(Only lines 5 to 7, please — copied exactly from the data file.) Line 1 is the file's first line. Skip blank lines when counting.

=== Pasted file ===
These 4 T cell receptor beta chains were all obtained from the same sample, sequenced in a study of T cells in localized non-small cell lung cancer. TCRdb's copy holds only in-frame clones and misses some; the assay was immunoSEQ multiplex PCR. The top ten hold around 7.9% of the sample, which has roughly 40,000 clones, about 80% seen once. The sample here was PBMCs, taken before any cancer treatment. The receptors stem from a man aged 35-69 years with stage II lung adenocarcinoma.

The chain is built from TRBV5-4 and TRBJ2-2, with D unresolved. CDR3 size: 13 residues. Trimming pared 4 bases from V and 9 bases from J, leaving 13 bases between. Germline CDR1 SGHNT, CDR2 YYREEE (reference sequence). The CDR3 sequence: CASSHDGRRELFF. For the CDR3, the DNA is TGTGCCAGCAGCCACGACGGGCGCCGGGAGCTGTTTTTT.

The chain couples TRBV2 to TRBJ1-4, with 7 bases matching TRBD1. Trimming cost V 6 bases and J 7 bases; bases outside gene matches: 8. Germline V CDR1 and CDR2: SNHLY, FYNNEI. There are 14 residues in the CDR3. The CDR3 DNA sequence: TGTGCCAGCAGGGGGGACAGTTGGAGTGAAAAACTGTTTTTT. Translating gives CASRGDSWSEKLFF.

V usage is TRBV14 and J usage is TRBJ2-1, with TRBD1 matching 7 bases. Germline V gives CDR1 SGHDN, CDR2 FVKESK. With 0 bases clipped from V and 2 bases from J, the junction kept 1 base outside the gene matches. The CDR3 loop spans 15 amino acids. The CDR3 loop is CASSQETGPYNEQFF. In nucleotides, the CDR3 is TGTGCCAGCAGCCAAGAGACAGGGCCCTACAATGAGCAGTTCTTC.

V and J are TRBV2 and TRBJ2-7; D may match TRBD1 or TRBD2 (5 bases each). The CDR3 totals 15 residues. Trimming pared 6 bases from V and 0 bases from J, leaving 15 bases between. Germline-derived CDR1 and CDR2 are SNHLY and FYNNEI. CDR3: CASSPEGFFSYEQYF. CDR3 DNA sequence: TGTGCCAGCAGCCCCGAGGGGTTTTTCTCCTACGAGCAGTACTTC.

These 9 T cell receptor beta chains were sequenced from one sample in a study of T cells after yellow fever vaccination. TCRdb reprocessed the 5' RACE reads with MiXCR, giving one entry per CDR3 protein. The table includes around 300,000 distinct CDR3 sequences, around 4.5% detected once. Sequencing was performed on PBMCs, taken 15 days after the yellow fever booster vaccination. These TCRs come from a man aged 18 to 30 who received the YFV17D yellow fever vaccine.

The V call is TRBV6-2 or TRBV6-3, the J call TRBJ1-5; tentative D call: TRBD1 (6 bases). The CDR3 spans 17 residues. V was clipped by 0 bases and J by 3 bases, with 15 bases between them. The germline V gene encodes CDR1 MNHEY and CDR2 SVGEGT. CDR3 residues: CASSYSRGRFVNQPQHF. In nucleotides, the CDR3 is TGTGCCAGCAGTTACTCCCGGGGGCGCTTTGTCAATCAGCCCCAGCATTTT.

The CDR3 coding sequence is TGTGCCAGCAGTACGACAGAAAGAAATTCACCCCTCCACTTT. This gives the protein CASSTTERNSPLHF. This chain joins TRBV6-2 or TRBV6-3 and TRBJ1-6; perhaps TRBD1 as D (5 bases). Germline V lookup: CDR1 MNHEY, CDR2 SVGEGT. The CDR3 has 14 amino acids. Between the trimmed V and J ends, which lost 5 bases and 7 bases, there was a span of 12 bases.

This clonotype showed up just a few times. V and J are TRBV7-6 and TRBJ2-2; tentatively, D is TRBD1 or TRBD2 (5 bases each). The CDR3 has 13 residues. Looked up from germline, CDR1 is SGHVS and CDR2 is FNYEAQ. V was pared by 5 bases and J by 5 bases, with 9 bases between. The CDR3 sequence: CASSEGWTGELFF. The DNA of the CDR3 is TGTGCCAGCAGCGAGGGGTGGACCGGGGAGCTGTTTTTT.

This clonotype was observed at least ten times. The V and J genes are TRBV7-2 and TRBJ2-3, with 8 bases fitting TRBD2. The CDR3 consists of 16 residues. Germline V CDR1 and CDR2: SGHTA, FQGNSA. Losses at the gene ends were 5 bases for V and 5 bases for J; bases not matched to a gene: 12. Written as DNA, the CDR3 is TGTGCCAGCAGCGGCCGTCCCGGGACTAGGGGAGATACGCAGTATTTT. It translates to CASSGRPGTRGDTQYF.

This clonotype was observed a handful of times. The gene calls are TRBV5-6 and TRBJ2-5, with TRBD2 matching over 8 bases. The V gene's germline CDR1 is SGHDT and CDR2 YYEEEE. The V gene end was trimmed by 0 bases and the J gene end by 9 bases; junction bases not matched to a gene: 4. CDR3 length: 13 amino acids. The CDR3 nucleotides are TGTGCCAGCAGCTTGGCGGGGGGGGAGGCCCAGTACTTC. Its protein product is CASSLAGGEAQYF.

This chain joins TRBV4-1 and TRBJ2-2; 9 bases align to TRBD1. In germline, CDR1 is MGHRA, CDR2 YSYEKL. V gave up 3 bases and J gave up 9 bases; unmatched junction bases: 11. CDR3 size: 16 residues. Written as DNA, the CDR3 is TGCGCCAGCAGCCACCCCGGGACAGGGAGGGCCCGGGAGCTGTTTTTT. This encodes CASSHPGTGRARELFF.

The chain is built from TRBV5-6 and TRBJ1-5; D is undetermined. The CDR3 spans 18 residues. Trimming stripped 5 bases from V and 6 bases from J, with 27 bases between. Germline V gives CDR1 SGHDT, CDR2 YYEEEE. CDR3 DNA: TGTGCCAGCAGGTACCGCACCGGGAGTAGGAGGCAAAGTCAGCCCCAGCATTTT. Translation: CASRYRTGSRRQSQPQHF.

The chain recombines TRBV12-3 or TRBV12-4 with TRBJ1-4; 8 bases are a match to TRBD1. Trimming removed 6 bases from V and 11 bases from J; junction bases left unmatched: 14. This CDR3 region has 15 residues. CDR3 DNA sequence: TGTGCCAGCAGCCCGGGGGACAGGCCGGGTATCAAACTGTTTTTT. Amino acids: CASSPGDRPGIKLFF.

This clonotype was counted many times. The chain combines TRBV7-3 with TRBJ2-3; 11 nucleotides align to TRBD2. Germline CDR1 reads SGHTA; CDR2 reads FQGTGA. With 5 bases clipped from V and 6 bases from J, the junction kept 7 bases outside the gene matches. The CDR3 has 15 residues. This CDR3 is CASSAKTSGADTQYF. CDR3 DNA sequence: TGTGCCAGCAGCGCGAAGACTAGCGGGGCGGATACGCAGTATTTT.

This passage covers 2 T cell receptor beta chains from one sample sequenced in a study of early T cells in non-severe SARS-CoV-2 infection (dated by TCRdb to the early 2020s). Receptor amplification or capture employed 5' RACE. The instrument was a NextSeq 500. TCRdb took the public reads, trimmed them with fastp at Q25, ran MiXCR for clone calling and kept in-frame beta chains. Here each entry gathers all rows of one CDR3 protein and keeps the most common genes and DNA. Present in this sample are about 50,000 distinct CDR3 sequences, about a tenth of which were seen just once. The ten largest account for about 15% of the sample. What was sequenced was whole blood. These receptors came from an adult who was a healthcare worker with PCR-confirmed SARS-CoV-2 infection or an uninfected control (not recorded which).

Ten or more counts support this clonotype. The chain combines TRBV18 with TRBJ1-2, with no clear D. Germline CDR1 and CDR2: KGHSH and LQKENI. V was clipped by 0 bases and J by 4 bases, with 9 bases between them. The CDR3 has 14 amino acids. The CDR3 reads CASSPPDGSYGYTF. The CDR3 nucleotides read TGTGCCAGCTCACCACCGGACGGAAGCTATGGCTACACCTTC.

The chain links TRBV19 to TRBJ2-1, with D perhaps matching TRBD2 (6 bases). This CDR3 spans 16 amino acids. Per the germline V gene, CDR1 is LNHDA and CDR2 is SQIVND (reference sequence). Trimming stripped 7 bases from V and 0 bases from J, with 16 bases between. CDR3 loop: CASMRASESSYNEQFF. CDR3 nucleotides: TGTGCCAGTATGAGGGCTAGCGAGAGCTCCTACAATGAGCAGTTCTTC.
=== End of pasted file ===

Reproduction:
V and J are TRBV2 and TRBJ2-7; D may match TRBD1 or TRBD2 (5 bases each). The CDR3 totals 15 residues. Trimming pared 6 bases from V and 0 bases from J, leaving 15 bases between. Germline-derived CDR1 and CDR2 are SNHLY and FYNNEI. CDR3: CASSPEGFFSYEQYF. CDR3 DNA sequence: TGTGCCAGCAGCCCCGAGGGGTTTTTCTCCTACGAGCAGTACTTC.

These 9 T cell receptor beta chains were sequenced from one sample in a study of T cells after yellow fever vaccination. TCRdb reprocessed the 5' RACE reads with MiXCR, giving one entry per CDR3 protein. The table includes around 300,000 distinct CDR3 sequences, around 4.5% detected once. Sequencing was performed on PBMCs, taken 15 days after the yellow fever booster vaccination. These TCRs come from a man aged 18 to 30 who received the YFV17D yellow fever vaccine.

The V call is TRBV6-2 or TRBV6-3, the J call TRBJ1-5; tentative D call: TRBD1 (6 bases). The CDR3 spans 17 residues. V was clipped by 0 bases and J by 3 bases, with 15 bases between them. The germline V gene encodes CDR1 MNHEY and CDR2 SVGEGT. CDR3 residues: CASSYSRGRFVNQPQHF. In nucleotides, the CDR3 is TGTGCCAGCAGTTACTCCCGGGGGCGCTTTGTCAATCAGCCCCAGCATTTT.